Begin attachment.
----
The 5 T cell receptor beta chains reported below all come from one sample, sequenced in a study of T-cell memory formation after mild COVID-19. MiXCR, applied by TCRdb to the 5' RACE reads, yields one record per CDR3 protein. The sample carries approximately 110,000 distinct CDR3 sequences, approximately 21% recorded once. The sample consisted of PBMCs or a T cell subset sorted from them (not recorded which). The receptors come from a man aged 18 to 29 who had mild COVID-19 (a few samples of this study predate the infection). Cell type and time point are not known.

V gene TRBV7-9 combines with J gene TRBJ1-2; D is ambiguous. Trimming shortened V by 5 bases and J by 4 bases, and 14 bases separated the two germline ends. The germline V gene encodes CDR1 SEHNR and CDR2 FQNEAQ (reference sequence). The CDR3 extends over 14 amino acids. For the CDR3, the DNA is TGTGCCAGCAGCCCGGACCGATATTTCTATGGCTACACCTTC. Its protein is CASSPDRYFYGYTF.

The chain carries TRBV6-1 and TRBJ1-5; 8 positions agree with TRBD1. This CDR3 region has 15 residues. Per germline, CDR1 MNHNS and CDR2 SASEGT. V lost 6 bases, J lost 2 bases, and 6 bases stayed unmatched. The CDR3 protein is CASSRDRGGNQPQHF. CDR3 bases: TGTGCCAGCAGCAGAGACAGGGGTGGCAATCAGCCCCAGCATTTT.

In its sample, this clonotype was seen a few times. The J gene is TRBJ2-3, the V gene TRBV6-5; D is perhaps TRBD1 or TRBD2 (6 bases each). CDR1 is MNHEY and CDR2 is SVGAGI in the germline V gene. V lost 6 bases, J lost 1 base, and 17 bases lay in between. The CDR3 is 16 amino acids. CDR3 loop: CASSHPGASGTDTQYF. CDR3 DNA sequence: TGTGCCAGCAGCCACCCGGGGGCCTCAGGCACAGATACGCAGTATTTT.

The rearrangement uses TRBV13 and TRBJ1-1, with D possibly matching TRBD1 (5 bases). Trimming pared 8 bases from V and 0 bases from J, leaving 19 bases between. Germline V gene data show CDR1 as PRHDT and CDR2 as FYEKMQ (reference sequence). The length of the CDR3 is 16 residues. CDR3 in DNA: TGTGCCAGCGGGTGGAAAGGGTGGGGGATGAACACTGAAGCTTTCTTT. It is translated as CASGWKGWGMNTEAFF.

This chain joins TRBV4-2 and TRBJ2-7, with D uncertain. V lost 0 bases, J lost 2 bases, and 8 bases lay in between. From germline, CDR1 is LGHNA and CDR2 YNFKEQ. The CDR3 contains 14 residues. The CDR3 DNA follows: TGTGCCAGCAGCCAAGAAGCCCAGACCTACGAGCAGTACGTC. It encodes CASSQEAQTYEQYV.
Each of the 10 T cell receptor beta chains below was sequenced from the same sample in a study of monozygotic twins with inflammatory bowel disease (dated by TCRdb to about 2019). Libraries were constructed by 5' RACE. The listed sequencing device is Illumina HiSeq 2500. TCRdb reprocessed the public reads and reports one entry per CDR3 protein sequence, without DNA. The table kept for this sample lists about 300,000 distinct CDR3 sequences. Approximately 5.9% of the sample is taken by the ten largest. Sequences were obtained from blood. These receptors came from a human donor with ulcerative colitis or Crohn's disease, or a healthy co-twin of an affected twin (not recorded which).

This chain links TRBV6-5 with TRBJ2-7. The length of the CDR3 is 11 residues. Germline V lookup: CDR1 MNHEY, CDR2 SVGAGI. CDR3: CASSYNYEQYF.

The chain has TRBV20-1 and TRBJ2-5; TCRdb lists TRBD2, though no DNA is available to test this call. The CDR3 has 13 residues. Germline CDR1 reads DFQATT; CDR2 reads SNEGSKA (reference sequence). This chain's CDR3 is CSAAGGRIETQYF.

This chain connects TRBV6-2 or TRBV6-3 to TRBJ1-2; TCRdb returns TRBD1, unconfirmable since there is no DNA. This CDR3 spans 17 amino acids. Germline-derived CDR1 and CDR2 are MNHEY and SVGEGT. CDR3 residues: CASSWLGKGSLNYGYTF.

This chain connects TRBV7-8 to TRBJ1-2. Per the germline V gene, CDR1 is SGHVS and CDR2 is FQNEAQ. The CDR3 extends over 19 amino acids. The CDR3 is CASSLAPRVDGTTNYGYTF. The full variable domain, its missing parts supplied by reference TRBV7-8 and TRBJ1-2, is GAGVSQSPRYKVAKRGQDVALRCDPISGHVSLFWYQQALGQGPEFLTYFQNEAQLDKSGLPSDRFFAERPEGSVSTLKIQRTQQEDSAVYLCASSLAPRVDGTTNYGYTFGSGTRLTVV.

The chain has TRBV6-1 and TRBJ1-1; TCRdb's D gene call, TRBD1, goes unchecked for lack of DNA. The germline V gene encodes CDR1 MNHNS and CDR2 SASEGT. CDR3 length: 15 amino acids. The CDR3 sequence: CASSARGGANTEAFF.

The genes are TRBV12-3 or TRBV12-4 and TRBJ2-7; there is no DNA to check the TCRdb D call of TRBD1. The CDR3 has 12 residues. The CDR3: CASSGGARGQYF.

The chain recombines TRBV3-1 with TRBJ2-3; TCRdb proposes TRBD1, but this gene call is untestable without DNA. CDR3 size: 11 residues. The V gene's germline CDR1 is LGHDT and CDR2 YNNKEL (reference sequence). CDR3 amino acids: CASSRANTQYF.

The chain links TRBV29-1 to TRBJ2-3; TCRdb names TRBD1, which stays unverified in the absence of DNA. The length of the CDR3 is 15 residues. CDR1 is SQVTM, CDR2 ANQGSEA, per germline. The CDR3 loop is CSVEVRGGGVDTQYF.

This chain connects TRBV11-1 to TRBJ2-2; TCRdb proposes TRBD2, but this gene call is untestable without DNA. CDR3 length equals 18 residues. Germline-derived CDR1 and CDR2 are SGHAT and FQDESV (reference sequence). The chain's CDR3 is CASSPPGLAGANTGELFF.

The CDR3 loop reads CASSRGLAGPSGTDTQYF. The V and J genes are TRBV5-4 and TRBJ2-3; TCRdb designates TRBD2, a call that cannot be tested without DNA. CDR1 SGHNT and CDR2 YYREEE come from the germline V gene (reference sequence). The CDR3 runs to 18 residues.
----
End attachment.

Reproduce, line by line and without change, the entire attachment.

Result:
The 5 T cell receptor beta chains reported below all come from one sample, sequenced in a study of T-cell memory formation after mild COVID-19. MiXCR, applied by TCRdb to the 5' RACE reads, yields one record per CDR3 protein. The sample carries approximately 110,000 distinct CDR3 sequences, approximately 21% recorded once. The sample consisted of PBMCs or a T cell subset sorted from them (not recorded which). The receptors come from a man aged 18 to 29 who had mild COVID-19 (a few samples of this study predate the infection). Cell type and time point are not known.

V gene TRBV7-9 combines with J gene TRBJ1-2; D is ambiguous. Trimming shortened V by 5 bases and J by 4 bases, and 14 bases separated the two germline ends. The germline V gene encodes CDR1 SEHNR and CDR2 FQNEAQ (reference sequence). The CDR3 extends over 14 amino acids. For the CDR3, the DNA is TGTGCCAGCAGCCCGGACCGATATTTCTATGGCTACACCTTC. Its protein is CASSPDRYFYGYTF.

The chain carries TRBV6-1 and TRBJ1-5; 8 positions agree with TRBD1. This CDR3 region has 15 residues. Per germline, CDR1 MNHNS and CDR2 SASEGT. V lost 6 bases, J lost 2 bases, and 6 bases stayed unmatched. The CDR3 protein is CASSRDRGGNQPQHF. CDR3 bases: TGTGCCAGCAGCAGAGACAGGGGTGGCAATCAGCCCCAGCATTTT.

In its sample, this clonotype was seen a few times. The J gene is TRBJ2-3, the V gene TRBV6-5; D is perhaps TRBD1 or TRBD2 (6 bases each). CDR1 is MNHEY and CDR2 is SVGAGI in the germline V gene. V lost 6 bases, J lost 1 base, and 17 bases lay in between. The CDR3 is 16 amino acids. CDR3 loop: CASSHPGASGTDTQYF. CDR3 DNA sequence: TGTGCCAGCAGCCACCCGGGGGCCTCAGGCACAGATACGCAGTATTTT.

The rearrangement uses TRBV13 and TRBJ1-1, with D possibly matching TRBD1 (5 bases). Trimming pared 8 bases from V and 0 bases from J, leaving 19 bases between. Germline V gene data show CDR1 as PRHDT and CDR2 as FYEKMQ (reference sequence). The length of the CDR3 is 16 residues. CDR3 in DNA: TGTGCCAGCGGGTGGAAAGGGTGGGGGATGAACACTGAAGCTTTCTTT. It is translated as CASGWKGWGMNTEAFF.

This chain joins TRBV4-2 and TRBJ2-7, with D uncertain. V lost 0 bases, J lost 2 bases, and 8 bases lay in between. From germline, CDR1 is LGHNA and CDR2 YNFKEQ. The CDR3 contains 14 residues. The CDR3 DNA follows: TGTGCCAGCAGCCAAGAAGCCCAGACCTACGAGCAGTACGTC. It encodes CASSQEAQTYEQYV.
Each of the 10 T cell receptor beta chains below was sequenced from the same sample in a study of monozygotic twins with inflammatory bowel disease (dated by TCRdb to about 2019). Libraries were constructed by 5' RACE. The listed sequencing device is Illumina HiSeq 2500. TCRdb reprocessed the public reads and reports one entry per CDR3 protein sequence, without DNA. The table kept for this sample lists about 300,000 distinct CDR3 sequences. Approximately 5.9% of the sample is taken by the ten largest. Sequences were obtained from blood. These receptors came from a human donor with ulcerative colitis or Crohn's disease, or a healthy co-twin of an affected twin (not recorded which).

This chain links TRBV6-5 with TRBJ2-7. The length of the CDR3 is 11 residues. Germline V lookup: CDR1 MNHEY, CDR2 SVGAGI. CDR3: CASSYNYEQYF.

The chain has TRBV20-1 and TRBJ2-5; TCRdb lists TRBD2, though no DNA is available to test this call. The CDR3 has 13 residues. Germline CDR1 reads DFQATT; CDR2 reads SNEGSKA (reference sequence). This chain's CDR3 is CSAAGGRIETQYF.

This chain connects TRBV6-2 or TRBV6-3 to TRBJ1-2; TCRdb returns TRBD1, unconfirmable since there is no DNA. This CDR3 spans 17 amino acids. Germline-derived CDR1 and CDR2 are MNHEY and SVGEGT. CDR3 residues: CASSWLGKGSLNYGYTF.

This chain connects TRBV7-8 to TRBJ1-2. Per the germline V gene, CDR1 is SGHVS and CDR2 is FQNEAQ. The CDR3 extends over 19 amino acids. The CDR3 is CASSLAPRVDGTTNYGYTF. The full variable domain, its missing parts supplied by reference TRBV7-8 and TRBJ1-2, is GAGVSQSPRYKVAKRGQDVALRCDPISGHVSLFWYQQALGQGPEFLTYFQNEAQLDKSGLPSDRFFAERPEGSVSTLKIQRTQQEDSAVYLCASSLAPRVDGTTNYGYTFGSGTRLTVV.

The chain has TRBV6-1 and TRBJ1-1; TCRdb's D gene call, TRBD1, goes unchecked for lack of DNA. The germline V gene encodes CDR1 MNHNS and CDR2 SASEGT. CDR3 length: 15 amino acids. The CDR3 sequence: CASSARGGANTEAFF.

The genes are TRBV12-3 or TRBV12-4 and TRBJ2-7; there is no DNA to check the TCRdb D call of TRBD1. The CDR3 has 12 residues. The CDR3: CASSGGARGQYF.

The chain recombines TRBV3-1 with TRBJ2-3; TCRdb proposes TRBD1, but this gene call is untestable without DNA. CDR3 size: 11 residues. The V gene's germline CDR1 is LGHDT and CDR2 YNNKEL (reference sequence). CDR3 amino acids: CASSRANTQYF.

The chain links TRBV29-1 to TRBJ2-3; TCRdb names TRBD1, which stays unverified in the absence of DNA. The length of the CDR3 is 15 residues. CDR1 is SQVTM, CDR2 ANQGSEA, per germline. The CDR3 loop is CSVEVRGGGVDTQYF.

This chain connects TRBV11-1 to TRBJ2-2; TCRdb proposes TRBD2, but this gene call is untestable without DNA. CDR3 length equals 18 residues. Germline-derived CDR1 and CDR2 are SGHAT and FQDESV (reference sequence). The chain's CDR3 is CASSPPGLAGANTGELFF.

The CDR3 loop reads CASSRGLAGPSGTDTQYF. The V and J genes are TRBV5-4 and TRBJ2-3; TCRdb designates TRBD2, a call that cannot be tested without DNA. CDR1 SGHNT and CDR2 YYREEE come from the germline V gene (reference sequence). The CDR3 runs to 18 residues.